COLUMNISTS

New growing on the roots of the old

Jerry Apps
Many living creatures grow on the roots of their ancestors

The old maple tree had to come down. It was well over a hundred years old, and it had done well—providing a nesting site for birds over the years, shading our cabin, providing a cool spot for us to talk with friends who stopped by for a visit.

It was really four trees in one, all growing from one trunk and one root system. Each year the tree got a bit larger, and the largest trunk, maybe 80 feet tall, began leaning over our machine shed. Reluctantly, I decided this old friend had to come down—the old maple had indeed become a family friend. With the tree down, we had piles of firewood for our wood-burning cookstove. We would be reminded of our old maple friend each time we carried firewood into the house.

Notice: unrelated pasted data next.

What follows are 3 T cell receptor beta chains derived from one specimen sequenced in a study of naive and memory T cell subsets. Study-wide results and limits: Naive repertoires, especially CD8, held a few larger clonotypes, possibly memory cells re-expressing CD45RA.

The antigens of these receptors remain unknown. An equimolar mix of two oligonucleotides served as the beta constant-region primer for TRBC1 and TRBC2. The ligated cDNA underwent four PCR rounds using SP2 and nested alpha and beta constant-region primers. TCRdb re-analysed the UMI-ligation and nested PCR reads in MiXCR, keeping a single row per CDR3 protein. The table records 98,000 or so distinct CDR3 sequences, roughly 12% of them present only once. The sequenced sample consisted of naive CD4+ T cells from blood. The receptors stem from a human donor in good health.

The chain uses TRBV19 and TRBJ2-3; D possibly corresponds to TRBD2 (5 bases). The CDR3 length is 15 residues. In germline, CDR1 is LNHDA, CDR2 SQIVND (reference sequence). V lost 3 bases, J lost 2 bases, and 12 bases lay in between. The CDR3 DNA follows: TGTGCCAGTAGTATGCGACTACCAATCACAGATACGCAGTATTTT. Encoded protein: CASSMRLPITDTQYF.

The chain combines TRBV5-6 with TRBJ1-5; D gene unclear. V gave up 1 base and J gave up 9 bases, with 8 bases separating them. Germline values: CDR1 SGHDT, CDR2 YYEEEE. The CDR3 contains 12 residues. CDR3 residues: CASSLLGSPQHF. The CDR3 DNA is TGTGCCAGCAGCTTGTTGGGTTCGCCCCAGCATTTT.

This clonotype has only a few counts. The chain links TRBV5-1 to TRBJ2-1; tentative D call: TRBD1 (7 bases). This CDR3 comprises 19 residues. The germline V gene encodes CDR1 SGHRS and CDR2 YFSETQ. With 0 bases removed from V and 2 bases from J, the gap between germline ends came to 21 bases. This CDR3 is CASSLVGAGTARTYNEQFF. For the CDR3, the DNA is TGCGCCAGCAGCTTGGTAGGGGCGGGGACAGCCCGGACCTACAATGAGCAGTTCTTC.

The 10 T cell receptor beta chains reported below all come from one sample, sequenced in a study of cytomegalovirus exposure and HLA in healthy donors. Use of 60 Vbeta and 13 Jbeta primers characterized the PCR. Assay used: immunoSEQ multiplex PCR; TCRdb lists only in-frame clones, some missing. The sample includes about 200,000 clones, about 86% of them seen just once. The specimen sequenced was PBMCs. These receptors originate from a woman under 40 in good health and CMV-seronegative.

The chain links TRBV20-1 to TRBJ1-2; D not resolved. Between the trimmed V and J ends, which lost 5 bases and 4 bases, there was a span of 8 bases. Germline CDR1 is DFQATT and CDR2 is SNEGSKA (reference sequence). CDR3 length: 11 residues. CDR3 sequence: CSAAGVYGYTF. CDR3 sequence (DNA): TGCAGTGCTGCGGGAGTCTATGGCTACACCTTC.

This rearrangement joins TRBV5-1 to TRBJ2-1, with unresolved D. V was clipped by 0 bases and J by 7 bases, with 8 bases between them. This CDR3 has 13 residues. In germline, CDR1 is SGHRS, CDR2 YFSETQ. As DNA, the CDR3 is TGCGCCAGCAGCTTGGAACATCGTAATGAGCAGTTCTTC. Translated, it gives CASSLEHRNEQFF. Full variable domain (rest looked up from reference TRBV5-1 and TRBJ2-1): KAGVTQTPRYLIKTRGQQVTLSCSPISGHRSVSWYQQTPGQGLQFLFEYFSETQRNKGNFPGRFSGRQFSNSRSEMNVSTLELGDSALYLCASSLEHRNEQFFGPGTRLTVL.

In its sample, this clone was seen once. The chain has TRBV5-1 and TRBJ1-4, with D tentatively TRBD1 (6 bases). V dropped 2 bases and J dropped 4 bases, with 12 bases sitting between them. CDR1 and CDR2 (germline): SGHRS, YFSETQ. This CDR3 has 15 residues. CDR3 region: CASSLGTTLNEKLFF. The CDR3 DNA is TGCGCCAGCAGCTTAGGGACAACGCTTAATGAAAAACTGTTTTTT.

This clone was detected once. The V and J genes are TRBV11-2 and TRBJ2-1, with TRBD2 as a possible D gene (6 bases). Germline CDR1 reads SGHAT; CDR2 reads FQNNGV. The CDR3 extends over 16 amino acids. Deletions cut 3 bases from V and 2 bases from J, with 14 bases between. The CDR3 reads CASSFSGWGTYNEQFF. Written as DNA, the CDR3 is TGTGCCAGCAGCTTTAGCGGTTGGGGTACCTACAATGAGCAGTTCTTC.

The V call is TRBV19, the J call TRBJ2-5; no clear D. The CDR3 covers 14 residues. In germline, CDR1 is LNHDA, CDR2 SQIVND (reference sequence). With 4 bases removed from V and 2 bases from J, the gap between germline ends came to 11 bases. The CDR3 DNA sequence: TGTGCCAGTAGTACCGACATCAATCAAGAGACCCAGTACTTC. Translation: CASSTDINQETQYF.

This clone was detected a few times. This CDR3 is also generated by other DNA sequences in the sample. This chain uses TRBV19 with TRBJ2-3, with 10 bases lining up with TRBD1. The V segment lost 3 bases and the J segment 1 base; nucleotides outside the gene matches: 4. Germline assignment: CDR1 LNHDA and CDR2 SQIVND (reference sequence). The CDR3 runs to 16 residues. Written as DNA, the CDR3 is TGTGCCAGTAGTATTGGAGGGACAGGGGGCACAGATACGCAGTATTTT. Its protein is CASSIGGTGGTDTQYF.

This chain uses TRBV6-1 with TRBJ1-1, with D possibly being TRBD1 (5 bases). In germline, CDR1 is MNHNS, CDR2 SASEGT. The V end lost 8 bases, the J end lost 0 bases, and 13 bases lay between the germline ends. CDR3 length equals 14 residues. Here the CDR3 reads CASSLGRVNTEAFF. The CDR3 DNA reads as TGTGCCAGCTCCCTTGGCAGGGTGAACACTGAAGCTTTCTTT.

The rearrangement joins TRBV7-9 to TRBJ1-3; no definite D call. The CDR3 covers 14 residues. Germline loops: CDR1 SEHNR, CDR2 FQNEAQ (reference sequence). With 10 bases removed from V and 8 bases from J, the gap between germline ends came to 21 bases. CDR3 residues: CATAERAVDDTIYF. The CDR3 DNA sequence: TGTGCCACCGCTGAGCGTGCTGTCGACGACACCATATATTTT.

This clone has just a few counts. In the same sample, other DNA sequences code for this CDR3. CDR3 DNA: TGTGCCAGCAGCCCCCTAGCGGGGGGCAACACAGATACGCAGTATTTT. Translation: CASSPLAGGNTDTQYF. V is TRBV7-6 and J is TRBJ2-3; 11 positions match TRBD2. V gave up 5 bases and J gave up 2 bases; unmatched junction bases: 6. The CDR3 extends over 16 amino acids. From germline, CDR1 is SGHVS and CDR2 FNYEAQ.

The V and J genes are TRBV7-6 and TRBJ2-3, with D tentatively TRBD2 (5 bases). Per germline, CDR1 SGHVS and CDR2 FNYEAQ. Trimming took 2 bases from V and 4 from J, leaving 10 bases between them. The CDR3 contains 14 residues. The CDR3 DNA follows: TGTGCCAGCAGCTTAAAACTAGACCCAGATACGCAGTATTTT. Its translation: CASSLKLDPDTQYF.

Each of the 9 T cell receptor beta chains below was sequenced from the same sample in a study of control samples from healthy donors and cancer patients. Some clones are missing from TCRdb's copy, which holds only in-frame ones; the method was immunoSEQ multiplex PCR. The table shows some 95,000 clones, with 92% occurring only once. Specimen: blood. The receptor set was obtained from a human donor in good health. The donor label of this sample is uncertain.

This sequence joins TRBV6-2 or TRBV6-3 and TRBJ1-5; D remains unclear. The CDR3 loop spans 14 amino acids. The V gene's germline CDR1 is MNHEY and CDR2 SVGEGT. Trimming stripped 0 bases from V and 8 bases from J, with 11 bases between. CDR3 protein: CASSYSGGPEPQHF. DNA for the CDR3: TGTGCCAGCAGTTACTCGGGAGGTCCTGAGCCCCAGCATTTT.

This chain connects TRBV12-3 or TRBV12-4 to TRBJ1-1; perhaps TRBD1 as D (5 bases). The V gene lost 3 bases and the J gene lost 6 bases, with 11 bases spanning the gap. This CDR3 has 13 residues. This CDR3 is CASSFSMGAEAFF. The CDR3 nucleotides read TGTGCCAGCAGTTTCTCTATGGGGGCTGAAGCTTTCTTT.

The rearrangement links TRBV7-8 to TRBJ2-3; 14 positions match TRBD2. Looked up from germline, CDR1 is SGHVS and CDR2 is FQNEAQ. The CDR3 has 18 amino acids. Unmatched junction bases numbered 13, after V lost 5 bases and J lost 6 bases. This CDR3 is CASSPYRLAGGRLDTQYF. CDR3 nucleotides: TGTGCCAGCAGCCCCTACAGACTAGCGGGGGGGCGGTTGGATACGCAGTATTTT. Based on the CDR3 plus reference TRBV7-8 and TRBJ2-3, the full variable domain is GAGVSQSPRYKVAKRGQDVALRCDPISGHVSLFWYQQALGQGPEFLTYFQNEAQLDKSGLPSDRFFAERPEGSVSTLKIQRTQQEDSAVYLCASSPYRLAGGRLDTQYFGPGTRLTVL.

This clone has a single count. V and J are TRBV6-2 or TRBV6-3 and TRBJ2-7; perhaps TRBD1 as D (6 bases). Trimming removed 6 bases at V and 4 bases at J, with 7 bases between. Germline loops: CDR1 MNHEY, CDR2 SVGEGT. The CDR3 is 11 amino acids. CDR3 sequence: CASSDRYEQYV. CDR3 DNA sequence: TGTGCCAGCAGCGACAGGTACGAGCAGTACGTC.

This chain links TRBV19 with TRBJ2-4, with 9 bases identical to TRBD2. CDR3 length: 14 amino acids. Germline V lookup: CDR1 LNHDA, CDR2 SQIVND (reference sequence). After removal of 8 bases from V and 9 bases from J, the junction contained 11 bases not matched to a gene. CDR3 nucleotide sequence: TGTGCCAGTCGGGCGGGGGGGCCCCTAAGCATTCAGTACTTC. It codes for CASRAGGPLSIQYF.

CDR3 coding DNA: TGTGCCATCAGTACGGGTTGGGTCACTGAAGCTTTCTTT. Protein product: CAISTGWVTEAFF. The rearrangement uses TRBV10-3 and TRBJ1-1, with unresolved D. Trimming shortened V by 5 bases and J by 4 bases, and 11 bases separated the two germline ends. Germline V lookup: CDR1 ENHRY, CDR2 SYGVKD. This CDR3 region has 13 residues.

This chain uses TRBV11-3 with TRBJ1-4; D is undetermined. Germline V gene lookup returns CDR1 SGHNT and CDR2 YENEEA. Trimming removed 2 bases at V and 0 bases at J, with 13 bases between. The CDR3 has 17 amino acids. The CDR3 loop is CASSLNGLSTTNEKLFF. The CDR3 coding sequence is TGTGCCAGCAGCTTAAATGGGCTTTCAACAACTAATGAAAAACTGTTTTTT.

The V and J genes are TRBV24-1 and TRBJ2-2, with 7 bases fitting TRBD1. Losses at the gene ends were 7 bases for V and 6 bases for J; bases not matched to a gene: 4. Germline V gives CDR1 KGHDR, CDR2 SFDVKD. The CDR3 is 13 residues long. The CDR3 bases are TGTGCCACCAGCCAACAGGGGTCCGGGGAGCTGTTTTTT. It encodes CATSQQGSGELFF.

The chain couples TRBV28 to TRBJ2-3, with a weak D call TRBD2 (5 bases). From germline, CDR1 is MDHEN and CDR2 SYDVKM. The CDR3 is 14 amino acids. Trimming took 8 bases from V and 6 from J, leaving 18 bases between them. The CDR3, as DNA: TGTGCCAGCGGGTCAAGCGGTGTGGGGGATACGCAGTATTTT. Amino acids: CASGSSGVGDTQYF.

The removal of the tree left a big hole in the windbreak for the farmstead. And no shade to protect the cabin on hot summer days. But then this spring, I noticed something unusual on the massive maple stump that remained. At first it looked like a leaf of some kind had landed on the stump.

But it was not a leaf. It was a little maple tree. What a surprise. The little tree, now several inches tall was growing rapidly. It reminded me of a family. When the grandparents pass, the children and the grandchildren live on. Growing on the roots that the grandparents provided. This little maple has a massive root system to grow on. I look forward to seeing it grow.

THE OLD TIMER SAYS: Many living creatures grow on the roots of their ancestors.

Jerry Apps

Jerry Apps, born and raised on a Wisconsin farm, is Professor Emeritus at the University of Wisconsin-Madison and the author of more than 35 books, many of them on rural history and country life. For further information about Jerry's writing and TV work, go to www.jerryapps.com.